Sendai Overview


2017.12.18

NAVITIME TRAVEL EDITOR

  • Home to a population of around one million Sendai is the Tohoku region’s biggest major city and a fantastic hub of nightlife, secret getaways and incredible food. Managing to find the perfect balance between the excitement of the city and the slower pace of country life, Sendai is a unique city and definitely one of the country’s most underrated holiday destinations. Whether you’re wanting to explore Miyagi’s myriad of hot springs, or explore the rich history of Japan, there’s something to do for travellers of every kind. In 2011 the area was the biggest hub affected by the devastating earthquake, however in the years the followed the city has managed to bounce back and is more stunning than ever.

    Founded in the 1600s by one of the country’s most powerful lords Date Masamune, many of the attractions in the city are connected to the Masamune family. If you’re interested in learning about the royal history of the city, you can’t miss the opportunity to visit the Zuihoden Mausoleum. Covered with vibrant paintings this, the mausoleum of Date Masamune is an encapsulation of the ornate style of design from the Momoyama Period.

    In 1887 the first major train line connecting Tokyo to Sendai was established, and the years that followed saw the city flourish into the impressive business hub that it is today. Though it is designated as one of Japan’s 20 cities, Sendai is one of the country's greenest cities thanks to its massive population of towering trees. During the Sendai Domain locals were encouraged to plant trees in their gardens, as a result, many of the city’s houses, temples, and shrines were home to their own little household forests known in Japanese as yashikirin. This is why today the area is colloquially called ‘the city of trees’.

    The city is home to its own very unique culture and festivals including the world famous Sendai Tanabata Festival. Running in the summer month of July, the festival attracts more than two million guests each and every year making it the largest Tanabata Festival in the whole of Japan.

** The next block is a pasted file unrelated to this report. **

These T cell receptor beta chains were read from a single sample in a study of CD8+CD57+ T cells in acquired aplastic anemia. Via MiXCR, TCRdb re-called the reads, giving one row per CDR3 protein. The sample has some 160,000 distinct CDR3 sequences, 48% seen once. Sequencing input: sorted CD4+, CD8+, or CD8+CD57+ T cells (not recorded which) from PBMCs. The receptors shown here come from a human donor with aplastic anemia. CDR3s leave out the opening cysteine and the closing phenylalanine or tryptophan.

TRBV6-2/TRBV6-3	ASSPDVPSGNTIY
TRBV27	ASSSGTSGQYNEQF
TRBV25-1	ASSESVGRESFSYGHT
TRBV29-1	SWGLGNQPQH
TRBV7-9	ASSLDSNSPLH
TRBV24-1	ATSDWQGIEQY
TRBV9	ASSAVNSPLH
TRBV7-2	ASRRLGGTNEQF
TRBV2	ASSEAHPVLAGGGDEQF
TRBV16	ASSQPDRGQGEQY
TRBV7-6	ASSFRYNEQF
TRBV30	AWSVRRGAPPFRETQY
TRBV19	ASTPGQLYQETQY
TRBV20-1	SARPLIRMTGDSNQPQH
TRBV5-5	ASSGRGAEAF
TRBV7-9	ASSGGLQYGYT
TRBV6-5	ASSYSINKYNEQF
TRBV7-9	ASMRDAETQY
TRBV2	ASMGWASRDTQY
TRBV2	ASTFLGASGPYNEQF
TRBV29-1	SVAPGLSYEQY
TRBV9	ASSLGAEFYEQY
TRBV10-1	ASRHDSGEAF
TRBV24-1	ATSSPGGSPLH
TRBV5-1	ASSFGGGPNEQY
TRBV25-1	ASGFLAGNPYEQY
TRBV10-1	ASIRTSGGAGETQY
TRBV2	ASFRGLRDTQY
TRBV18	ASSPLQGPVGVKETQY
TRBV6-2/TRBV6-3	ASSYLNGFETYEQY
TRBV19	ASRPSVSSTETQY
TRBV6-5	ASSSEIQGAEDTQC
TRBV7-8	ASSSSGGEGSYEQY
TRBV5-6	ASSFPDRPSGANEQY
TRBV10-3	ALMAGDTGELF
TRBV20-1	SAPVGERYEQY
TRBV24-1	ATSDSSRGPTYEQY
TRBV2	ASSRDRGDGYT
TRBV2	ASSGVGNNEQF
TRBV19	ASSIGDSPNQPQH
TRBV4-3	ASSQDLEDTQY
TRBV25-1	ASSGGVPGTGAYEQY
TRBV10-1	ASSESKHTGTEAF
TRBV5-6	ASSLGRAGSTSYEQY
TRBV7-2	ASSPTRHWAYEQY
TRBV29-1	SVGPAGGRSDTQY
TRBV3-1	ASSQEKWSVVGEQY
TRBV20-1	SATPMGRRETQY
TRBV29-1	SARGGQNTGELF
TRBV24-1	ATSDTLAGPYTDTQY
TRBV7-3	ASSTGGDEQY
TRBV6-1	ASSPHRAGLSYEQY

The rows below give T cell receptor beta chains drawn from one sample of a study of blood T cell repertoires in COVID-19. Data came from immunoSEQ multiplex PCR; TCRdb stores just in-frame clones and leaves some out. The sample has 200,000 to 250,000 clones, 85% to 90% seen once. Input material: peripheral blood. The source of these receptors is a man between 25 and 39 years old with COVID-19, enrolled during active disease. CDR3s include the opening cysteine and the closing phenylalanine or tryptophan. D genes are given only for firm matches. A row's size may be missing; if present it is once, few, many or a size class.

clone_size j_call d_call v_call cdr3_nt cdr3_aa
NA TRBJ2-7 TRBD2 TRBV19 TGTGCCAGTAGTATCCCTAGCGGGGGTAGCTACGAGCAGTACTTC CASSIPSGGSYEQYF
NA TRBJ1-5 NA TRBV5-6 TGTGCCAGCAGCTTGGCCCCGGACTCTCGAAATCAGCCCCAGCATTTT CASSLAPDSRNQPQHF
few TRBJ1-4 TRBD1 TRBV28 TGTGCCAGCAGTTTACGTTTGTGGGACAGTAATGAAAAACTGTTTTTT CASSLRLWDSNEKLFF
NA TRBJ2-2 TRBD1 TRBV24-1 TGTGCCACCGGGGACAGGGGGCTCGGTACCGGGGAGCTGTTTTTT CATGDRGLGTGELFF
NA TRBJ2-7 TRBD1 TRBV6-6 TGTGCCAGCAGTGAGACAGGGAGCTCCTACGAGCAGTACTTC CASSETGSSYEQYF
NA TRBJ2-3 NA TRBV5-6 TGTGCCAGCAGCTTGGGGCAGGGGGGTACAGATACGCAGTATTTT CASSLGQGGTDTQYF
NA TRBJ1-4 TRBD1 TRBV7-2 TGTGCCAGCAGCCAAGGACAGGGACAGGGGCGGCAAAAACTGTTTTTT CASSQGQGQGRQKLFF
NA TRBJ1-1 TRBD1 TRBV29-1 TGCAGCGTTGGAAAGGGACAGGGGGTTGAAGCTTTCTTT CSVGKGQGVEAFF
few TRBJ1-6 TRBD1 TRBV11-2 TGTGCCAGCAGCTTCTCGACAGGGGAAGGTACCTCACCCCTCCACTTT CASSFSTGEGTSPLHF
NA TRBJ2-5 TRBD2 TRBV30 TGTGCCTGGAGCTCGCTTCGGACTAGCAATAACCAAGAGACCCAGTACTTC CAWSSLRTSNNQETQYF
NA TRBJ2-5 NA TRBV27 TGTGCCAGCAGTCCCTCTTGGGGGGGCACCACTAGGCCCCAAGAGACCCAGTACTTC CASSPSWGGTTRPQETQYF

There are a various number of ways to get to the city, all differing in terms of time, prices and method, so no matter your time or financial restrictions chance are there’s an option for you. From Tokyo the city is connected by the JR Tohoku Shinkansen and the JR Akita Shinkansen. Both leave from Tokyo station regularly and take about an hour and a half from city to city. Tickets for either of these routes generally cost 11,200 yen each way, but price may vary depending on peak and off peak seasons.

    If you’re happy to take your time getting to Sendai you can also catch a local train route along the JR Tohoku Line. The journey takes about seven hours and involves a number of transfers. Tickets for this trip are 5,940 yen each way. However if you purchase a Seishun Juhachi Kippu ticket, a seasonally available JR railway ticket the trip will cost 2,370 yen each way. There’s also the option to catch the overnight bus. Willer Express, offers direct highway bus route from Tokyo to Sendai running both day and overnight. This trip takes 5.5 hours. And a regular one way fare starts at around 2500 yen each way.

    สุสานซุยโฮเด็น
    rating

    4.0

    รีวิว 600
    place
    Miyagi Pref. Sendaishi Aoba-ku Otamayashita 23-2
    phone
    0222626250

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